I just read a blog post about pizza that made me think about out-of-home media sales. In his post, Seth Godin says “Some of the legendary families that serve great pizza in New York aren’t in the customer service business. They’re in the great pizza business.” These great pizza-makers can be seen as inflexible, but they refuse to serve an inferior product just because that’s what a customer wants. That ugly disgusting pizza could become someone’s perception of their business.
Those of us in out-of-home sales have the same dilemma. It’s hard to tell our clients no. They’re paying for it, right? But once that poorly designed, irrelevant and ineffective billboard hits the streets, thousands of people will immediately perceive out-of-home as poorly designed, irrelevant and ineffective. Of course, we can’t just tell that potential client to hit the bricks. We have a duty as experts in our medium to educate our clients about the best practices of advertising and out-of-home specifically. Let’s say, “No, but let me tell you why.”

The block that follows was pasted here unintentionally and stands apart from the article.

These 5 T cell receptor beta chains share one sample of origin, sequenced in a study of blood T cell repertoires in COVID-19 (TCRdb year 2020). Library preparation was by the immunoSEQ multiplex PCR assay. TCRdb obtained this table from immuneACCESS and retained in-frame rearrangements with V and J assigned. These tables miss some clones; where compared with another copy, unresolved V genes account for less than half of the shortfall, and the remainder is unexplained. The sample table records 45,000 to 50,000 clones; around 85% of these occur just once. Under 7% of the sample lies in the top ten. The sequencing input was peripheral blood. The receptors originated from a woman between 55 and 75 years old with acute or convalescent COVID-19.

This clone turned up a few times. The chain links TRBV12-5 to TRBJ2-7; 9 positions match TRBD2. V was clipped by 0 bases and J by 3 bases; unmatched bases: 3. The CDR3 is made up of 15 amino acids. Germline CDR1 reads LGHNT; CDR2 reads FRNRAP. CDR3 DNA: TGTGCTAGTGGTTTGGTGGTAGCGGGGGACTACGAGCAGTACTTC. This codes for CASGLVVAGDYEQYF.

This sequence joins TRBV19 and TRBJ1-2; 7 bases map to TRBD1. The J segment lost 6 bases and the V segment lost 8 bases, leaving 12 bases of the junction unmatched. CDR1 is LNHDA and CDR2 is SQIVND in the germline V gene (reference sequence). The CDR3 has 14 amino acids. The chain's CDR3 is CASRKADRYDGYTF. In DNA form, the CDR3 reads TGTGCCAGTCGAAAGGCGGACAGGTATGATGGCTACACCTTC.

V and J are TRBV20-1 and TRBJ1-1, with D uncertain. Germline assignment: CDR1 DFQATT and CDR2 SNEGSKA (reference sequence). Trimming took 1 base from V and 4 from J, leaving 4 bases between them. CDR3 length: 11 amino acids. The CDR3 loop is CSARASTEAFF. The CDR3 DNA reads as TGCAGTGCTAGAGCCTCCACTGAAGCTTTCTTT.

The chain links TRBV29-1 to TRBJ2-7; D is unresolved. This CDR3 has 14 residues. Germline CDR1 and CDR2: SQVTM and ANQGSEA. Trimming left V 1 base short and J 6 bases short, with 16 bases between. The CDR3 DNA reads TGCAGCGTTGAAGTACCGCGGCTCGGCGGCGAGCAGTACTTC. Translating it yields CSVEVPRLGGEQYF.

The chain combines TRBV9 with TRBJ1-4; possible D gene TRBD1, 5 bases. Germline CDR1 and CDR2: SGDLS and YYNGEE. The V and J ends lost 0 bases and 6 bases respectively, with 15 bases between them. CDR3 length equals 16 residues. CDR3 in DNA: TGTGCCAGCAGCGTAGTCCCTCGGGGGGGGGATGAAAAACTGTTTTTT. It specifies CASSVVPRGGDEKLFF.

We shouldn’t be in the sales business. We should be in the kick-ass advertising business.
Ever notice how a condensed version of something isn’t quite as powerful as the full version? A trailer is no substitute for the full film. Cliff’s Notes don’t even come close to immersing yourself in a good book. A billboard created from a solid TV spot or decent print ad is usually completely ignorable.
When you’re creating an ad campaign in multiple media, try developing the outdoor first. Make it solid. Make it powerful. Make it the essence of what you’re trying to accomplish. Then expand upon that concept in other media.
Don’t treat your billboard like a giant business card. It’s boring. And it’s not advertising.
But, by all means, please treat your business card like a little billboard. It’s an opportunity to impress and persuade.